Arriving at the ruined city the party is presented with a map. The only encounter is the tower at the center. What happens if you search? Do you have random encounters? Is there ANY guidelines for the ruined city at all? No. “The party should go to the tower, it is the next stop,” Linear adventure design is BAD adventure design.

The rooms in the tower either have a monster that attacks or a fey that gives you a riddle/challenge. This is what I would expect from this, and it is boring. Again, D&D is an interactive game. You need to give the party something to do besides fight. And no, solving a riddle aint it. The purpose of the room is not to have a combat or to solve a riddle. That’s the height of bad design. Something else should be going on, something more, and the combat and/or riddle should be a part of that, but not the sole reason for the room existing.

The final room is the old “12 foot pit and 11.5 foot board” thing, and you’re not allowed to bring anything in to the room, says the fey who meets you outside, because the door won’t open otherwise. IE: do what the designer says you should do and don’t be original. Look at the D&D spell list. Imagine the very first time, back in 1971, that a player encountered the 12 foot/11,5 foot thing. Look at the spell list. Know why dimension door exists? So the players could skip that puzzle. At the cost of a spell splot, a precious resource. Someone at the table said “fuck this shit, I’m researching a new spell: dimension door” and thus it became part of the list. When there is only one solution allowed then the players are not playing D&D, they are just doing what the designer/DM wants.

And, and that book title trap? I couldn’t read it on my copy of the adventure. Since the titles only exist in the picture I can’t really figure it out. Was it meant to be a handout?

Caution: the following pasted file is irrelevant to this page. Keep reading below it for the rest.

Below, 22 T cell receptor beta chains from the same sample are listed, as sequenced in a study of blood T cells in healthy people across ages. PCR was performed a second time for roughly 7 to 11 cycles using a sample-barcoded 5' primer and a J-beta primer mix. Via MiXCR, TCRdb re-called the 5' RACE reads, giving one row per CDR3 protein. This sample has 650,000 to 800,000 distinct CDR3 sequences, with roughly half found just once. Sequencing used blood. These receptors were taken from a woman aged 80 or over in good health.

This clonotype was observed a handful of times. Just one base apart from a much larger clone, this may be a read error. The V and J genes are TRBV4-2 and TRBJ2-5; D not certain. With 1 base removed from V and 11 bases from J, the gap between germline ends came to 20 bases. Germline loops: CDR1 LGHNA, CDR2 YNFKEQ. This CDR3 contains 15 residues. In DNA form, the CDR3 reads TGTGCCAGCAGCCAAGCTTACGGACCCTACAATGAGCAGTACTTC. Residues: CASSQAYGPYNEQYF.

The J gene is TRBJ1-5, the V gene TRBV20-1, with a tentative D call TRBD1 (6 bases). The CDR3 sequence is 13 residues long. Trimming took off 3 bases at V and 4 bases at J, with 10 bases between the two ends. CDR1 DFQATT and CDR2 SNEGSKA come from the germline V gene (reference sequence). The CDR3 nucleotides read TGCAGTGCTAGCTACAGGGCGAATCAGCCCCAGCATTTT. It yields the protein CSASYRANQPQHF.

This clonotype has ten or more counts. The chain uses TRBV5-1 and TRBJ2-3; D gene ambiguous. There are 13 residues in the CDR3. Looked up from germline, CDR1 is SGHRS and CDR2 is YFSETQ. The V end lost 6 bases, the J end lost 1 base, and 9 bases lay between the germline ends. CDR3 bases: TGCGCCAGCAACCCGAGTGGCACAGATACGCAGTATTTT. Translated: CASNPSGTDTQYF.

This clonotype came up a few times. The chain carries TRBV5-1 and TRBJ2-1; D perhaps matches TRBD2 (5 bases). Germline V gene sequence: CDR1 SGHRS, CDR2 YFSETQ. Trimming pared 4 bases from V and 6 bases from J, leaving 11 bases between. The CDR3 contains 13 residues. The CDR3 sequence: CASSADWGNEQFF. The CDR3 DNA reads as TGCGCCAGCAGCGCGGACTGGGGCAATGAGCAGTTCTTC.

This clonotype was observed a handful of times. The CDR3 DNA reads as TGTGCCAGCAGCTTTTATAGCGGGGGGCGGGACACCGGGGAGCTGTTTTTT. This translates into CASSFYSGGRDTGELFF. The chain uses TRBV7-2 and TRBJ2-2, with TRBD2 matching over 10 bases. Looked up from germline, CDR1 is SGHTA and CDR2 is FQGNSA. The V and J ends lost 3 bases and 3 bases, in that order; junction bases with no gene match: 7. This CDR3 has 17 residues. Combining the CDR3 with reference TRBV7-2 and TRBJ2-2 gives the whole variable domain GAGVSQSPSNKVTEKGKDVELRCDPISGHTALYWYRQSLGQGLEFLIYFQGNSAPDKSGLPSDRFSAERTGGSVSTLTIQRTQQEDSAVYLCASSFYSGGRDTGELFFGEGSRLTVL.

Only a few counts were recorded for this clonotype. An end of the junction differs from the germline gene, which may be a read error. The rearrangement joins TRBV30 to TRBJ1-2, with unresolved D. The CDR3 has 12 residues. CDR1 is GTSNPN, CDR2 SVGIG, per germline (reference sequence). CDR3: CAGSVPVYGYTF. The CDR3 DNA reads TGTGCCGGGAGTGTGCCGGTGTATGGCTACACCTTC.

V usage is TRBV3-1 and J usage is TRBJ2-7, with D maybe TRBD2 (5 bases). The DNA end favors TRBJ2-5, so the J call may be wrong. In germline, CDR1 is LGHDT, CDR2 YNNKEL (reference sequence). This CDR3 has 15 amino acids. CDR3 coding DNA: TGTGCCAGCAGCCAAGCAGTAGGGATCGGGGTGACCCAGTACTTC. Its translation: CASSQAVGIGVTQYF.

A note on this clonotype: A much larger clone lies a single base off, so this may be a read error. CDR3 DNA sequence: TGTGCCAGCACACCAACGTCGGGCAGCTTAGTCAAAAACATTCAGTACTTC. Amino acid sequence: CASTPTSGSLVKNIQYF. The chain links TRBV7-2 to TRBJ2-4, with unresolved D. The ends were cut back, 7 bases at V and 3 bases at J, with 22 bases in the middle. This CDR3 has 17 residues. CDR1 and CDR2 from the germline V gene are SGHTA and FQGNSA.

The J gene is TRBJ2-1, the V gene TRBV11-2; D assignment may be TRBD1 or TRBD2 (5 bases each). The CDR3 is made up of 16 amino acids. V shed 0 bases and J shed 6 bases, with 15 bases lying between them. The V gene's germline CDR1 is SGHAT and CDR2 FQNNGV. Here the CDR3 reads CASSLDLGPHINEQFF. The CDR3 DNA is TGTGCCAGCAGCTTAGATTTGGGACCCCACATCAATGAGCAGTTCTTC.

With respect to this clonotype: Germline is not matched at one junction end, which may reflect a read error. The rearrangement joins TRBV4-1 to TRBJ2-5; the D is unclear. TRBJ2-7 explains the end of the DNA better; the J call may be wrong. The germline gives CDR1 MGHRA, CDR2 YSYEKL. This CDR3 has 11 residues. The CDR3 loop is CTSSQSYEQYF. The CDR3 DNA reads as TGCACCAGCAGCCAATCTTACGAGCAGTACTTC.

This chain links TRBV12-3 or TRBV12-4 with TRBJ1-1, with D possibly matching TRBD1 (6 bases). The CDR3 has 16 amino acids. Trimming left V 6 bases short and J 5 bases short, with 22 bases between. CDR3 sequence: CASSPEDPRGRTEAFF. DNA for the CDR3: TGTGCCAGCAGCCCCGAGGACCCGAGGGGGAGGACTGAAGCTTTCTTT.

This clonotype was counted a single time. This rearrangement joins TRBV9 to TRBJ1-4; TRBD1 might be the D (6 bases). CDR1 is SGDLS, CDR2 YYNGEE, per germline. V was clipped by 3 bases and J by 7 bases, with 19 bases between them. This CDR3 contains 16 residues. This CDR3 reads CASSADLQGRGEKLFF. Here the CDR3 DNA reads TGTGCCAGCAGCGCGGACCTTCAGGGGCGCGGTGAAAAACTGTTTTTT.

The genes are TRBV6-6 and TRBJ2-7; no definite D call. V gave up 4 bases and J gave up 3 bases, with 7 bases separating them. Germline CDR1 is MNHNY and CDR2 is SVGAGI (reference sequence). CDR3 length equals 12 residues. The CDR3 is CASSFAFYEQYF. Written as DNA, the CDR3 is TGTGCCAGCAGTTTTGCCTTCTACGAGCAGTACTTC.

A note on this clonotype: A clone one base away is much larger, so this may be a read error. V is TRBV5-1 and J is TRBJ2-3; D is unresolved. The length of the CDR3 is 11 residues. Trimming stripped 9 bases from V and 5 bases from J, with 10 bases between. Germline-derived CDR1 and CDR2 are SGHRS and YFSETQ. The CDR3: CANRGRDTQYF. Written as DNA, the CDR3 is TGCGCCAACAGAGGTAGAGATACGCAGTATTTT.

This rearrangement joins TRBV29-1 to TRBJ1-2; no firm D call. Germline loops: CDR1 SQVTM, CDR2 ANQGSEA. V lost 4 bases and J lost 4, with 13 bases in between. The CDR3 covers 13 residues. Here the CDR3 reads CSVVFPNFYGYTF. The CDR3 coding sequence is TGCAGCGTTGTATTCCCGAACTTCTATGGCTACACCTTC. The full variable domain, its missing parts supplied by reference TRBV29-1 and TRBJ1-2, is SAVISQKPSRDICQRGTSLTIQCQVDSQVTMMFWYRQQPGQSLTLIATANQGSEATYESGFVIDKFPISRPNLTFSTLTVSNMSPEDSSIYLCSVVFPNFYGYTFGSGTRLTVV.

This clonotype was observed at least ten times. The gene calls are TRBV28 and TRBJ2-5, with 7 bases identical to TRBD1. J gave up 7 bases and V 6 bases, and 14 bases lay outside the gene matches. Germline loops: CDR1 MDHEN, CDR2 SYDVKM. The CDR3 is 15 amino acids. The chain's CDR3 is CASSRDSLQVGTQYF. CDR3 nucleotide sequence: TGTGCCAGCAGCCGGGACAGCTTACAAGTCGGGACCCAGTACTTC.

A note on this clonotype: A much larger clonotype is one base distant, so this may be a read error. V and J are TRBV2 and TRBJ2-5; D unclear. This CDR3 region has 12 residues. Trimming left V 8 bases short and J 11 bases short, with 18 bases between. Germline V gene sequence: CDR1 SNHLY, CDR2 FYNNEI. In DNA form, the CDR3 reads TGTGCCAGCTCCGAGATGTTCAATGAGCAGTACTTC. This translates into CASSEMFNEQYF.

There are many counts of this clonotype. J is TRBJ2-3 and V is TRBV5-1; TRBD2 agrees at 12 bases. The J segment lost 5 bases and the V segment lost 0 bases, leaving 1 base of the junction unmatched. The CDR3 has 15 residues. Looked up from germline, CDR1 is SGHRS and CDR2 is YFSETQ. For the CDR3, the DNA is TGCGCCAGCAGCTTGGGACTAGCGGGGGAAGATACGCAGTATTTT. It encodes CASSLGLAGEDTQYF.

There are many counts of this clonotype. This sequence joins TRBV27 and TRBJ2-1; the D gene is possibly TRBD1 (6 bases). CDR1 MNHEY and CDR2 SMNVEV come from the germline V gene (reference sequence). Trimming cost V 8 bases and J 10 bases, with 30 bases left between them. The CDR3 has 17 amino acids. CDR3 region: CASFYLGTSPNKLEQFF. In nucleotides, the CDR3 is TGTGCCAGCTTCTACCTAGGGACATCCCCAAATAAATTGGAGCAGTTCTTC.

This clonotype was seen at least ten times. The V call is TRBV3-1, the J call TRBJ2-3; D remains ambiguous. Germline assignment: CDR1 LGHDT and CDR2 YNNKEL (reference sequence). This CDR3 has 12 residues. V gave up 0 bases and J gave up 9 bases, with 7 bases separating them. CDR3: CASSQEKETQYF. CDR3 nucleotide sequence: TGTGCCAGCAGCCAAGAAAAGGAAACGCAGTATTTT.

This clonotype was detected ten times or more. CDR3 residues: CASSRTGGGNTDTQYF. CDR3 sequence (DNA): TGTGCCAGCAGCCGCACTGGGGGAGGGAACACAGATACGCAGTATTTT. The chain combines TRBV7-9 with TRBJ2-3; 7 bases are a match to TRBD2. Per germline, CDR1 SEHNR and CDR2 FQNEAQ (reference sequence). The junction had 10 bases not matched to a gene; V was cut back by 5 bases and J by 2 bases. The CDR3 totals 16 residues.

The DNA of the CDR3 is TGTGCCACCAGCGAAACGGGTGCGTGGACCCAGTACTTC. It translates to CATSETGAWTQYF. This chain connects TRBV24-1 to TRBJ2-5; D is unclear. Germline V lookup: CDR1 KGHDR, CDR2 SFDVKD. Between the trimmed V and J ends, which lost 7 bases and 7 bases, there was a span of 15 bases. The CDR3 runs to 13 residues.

Also, there’s a line in the backstory about a wizard who attempts to control an archdemon. It goes something like “Only a fool would attempt to control such a Being…” Hey! Yo! Prejudicial much? You never hear about all of the time a wizard controlling an archdemon turns out well, only the bad stuff. I think our nameless narrator suffers from a lack of archwizard vision!

You don’t want to get anywhere near this adventure.

This is $2.50 at DMSGuild. The preview is six pages. You get to the the two page backstory and the 2.5 page read-aloud, and that most excellent wandering monster table. The preview should show you a couple of rooms/encounters, so you can get a feel for the types of writing and encounters to be expected in the product.

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Fire & Lightning - Using May Fair Games Role Aids - Wizards by Bill Fawcett (Editor) For Campaign Construction

Swords & Stitchery - Sat, 01/19/2019 - 18:58
"For sheer power, originality, & cunning, no other group approaches Wizards. Collected here are original articles written by the creators of some of the most famous magicians in history."Quite the tagline from the back of the Mayfair Games Role Aids Wizard's book. And yet I went into this book back in '83 thinking that this was going to be a PC class book. Boy was I wrong!? Well, yes & Needles
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Tainted Words, Wounds, & Mayfair Games Demons II Box Set By Kevin Hassall - Campaign Commentary

Swords & Stitchery - Fri, 01/18/2019 - 18:50
"In Demons, you met the lords of the Infernus. now learn the dark secrets of these evil fiends, their methods most foul and how they taint the world of mortals. Learn too, how they might be sought out and destroyed. The world has faced no greater threat than the palpable evil that is... Demons! ~ The Demons II source pack includes: * An 80 page game master's book detailing how demons act and Needles
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Tholian Web

Sorcerer's Skull - Fri, 01/18/2019 - 12:00
This is a follow-up to this post.

The Tholians are a group claiming much of the orbit of Mercury with bases on Mercury itself. The beings have offered no name nor communicated more than their willingness to defend what they view as their territory. Their Federation designation is derived from tholos, the Ancient Greek world for "dome," due to the appearance of their clustered structures observed in the rim-shadow of North Polar craters.